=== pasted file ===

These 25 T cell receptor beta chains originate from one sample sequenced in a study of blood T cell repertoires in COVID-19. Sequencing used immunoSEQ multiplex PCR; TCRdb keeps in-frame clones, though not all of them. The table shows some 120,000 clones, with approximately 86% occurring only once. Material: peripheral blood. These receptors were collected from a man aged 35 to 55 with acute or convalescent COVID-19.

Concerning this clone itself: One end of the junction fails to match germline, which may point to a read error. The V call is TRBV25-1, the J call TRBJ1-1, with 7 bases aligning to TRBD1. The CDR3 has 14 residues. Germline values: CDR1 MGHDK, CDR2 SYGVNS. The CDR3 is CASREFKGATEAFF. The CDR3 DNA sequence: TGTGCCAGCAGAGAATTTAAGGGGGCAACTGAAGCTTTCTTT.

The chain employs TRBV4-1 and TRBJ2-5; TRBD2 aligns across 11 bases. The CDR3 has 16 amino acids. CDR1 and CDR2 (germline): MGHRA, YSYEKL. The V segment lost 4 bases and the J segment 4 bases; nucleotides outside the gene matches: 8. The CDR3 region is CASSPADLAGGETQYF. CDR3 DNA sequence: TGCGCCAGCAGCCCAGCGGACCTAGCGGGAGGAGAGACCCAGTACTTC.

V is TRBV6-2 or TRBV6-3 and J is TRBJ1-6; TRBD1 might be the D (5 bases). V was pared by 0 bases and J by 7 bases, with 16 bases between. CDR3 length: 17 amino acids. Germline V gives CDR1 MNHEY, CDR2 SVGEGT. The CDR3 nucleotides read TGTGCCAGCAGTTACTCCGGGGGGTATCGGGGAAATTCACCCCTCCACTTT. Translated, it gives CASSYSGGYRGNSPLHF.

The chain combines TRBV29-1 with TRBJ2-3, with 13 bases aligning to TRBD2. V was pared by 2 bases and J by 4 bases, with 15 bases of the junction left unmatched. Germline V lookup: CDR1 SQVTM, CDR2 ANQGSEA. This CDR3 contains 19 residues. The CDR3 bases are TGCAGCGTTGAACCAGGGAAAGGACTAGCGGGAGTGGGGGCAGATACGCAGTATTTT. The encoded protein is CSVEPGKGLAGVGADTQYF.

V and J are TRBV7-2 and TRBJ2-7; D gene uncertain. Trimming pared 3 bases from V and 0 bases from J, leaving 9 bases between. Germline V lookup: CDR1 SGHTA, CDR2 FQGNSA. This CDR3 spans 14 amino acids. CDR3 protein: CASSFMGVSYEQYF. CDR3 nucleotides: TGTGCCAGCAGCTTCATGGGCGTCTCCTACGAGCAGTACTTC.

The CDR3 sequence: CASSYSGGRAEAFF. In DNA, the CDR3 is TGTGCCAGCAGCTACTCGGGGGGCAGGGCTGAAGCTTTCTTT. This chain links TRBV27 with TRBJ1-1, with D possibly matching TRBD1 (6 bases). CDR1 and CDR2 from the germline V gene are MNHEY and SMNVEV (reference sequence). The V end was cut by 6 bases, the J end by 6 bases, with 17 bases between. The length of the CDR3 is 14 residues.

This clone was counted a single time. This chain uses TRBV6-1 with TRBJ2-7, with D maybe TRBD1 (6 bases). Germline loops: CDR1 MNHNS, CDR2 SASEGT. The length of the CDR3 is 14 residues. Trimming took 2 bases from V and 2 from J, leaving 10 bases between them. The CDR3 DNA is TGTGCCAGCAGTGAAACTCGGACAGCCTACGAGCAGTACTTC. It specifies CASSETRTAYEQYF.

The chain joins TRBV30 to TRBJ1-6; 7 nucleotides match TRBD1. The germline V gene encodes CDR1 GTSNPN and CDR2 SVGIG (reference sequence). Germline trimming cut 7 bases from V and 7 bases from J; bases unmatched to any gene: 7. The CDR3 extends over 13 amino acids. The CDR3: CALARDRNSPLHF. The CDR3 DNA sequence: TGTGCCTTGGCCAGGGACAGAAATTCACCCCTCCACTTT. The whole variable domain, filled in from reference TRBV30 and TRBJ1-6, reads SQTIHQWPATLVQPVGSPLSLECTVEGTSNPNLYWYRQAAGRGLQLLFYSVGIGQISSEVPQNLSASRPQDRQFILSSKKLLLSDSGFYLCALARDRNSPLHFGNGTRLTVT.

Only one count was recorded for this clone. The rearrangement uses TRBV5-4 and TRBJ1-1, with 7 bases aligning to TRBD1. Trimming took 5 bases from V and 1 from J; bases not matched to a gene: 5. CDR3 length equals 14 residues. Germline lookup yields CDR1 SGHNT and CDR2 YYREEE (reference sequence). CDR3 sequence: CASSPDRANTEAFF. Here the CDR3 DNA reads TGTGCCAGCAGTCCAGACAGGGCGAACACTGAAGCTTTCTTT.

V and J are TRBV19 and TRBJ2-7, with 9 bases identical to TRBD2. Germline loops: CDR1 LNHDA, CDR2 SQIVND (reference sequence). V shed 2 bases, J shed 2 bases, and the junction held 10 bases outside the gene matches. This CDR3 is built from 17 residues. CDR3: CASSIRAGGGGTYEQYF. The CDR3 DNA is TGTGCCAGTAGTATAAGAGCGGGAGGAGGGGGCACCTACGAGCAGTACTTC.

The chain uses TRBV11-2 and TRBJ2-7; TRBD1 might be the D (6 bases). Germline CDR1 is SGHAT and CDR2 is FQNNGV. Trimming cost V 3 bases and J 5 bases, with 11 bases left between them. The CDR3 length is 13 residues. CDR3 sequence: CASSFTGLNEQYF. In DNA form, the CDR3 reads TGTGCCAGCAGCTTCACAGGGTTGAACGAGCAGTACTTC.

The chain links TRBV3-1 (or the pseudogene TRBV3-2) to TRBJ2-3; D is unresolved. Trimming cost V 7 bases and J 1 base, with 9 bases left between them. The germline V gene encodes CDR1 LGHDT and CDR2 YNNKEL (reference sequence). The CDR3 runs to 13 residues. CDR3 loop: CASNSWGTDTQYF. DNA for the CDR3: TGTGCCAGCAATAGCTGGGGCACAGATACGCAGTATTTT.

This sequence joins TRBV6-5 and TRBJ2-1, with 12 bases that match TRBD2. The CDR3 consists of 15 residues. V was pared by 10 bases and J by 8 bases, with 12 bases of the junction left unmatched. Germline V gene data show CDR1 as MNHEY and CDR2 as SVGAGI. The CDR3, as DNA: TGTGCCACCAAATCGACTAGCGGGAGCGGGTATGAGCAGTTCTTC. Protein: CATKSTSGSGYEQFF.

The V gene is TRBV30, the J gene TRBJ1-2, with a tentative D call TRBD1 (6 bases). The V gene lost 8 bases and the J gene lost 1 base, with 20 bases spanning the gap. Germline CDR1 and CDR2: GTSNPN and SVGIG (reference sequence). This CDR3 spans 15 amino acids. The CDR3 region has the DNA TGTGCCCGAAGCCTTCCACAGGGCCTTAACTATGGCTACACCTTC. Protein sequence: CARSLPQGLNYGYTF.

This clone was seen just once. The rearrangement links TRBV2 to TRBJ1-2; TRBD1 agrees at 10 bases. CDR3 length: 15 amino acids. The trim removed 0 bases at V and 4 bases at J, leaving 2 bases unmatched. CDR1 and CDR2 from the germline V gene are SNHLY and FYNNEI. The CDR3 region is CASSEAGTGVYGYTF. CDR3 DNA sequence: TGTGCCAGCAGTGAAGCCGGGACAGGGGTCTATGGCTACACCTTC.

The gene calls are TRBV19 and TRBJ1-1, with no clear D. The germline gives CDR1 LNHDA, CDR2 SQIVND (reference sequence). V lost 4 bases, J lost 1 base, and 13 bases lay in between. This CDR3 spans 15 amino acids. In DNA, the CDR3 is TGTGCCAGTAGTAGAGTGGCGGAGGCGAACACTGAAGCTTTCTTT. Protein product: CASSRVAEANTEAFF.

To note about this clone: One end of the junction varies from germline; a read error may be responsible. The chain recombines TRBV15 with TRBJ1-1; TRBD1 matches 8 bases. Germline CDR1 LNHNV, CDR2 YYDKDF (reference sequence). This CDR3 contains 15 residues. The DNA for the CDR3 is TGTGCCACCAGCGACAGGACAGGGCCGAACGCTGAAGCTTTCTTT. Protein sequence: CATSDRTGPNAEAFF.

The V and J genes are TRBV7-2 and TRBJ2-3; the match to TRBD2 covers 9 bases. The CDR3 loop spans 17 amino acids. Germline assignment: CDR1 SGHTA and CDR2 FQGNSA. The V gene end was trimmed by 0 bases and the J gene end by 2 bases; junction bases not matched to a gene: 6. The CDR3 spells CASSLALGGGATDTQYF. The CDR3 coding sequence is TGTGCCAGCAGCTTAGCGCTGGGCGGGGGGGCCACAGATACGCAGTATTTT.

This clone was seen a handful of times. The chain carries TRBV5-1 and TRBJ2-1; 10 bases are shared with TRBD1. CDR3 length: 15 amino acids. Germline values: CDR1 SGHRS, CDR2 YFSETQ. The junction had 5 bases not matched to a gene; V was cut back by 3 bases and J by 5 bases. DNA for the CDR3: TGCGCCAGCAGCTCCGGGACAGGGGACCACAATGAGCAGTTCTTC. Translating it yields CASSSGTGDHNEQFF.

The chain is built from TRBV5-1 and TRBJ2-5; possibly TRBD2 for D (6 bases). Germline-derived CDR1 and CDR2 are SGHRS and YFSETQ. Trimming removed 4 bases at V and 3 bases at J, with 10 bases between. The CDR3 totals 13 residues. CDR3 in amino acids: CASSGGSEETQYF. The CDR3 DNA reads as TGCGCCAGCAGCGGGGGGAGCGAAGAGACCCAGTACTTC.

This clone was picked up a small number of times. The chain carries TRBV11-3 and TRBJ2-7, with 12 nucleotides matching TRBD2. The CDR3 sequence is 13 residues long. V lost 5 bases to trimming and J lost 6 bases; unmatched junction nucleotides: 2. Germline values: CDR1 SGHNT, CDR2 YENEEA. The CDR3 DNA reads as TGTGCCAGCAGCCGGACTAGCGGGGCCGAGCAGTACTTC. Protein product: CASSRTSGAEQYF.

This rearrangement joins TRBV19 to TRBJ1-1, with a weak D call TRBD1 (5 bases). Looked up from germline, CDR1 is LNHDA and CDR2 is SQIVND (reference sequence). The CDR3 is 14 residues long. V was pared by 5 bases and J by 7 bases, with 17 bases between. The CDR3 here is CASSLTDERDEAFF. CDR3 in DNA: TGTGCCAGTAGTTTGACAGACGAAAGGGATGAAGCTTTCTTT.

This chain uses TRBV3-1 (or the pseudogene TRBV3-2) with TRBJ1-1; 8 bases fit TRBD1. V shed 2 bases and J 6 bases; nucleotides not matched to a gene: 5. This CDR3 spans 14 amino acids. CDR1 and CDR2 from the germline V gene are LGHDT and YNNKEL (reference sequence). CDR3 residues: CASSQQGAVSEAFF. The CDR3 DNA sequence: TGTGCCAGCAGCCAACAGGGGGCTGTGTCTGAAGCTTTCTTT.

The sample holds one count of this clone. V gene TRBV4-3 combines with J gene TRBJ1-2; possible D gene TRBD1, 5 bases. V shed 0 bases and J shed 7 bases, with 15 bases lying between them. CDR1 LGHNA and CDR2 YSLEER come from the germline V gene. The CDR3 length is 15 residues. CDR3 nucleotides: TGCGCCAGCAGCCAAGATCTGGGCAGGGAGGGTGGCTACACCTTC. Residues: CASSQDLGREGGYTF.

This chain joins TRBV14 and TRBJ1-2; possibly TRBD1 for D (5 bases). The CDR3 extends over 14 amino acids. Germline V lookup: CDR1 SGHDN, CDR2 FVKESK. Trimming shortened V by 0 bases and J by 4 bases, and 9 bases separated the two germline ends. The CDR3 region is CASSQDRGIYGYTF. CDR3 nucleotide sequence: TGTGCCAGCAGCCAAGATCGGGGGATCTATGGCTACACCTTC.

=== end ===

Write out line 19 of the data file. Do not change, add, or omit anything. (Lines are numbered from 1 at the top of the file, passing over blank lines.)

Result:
The V and J genes are TRBV7-2 and TRBJ2-3; the match to TRBD2 covers 9 bases. The CDR3 loop spans 17 amino acids. Germline assignment: CDR1 SGHTA and CDR2 FQGNSA. The V gene end was trimmed by 0 bases and the J gene end by 2 bases; junction bases not matched to a gene: 6. The CDR3 spells CASSLALGGGATDTQYF. The CDR3 coding sequence is TGTGCCAGCAGCTTAGCGCTGGGCGGGGGGGCCACAGATACGCAGTATTTT.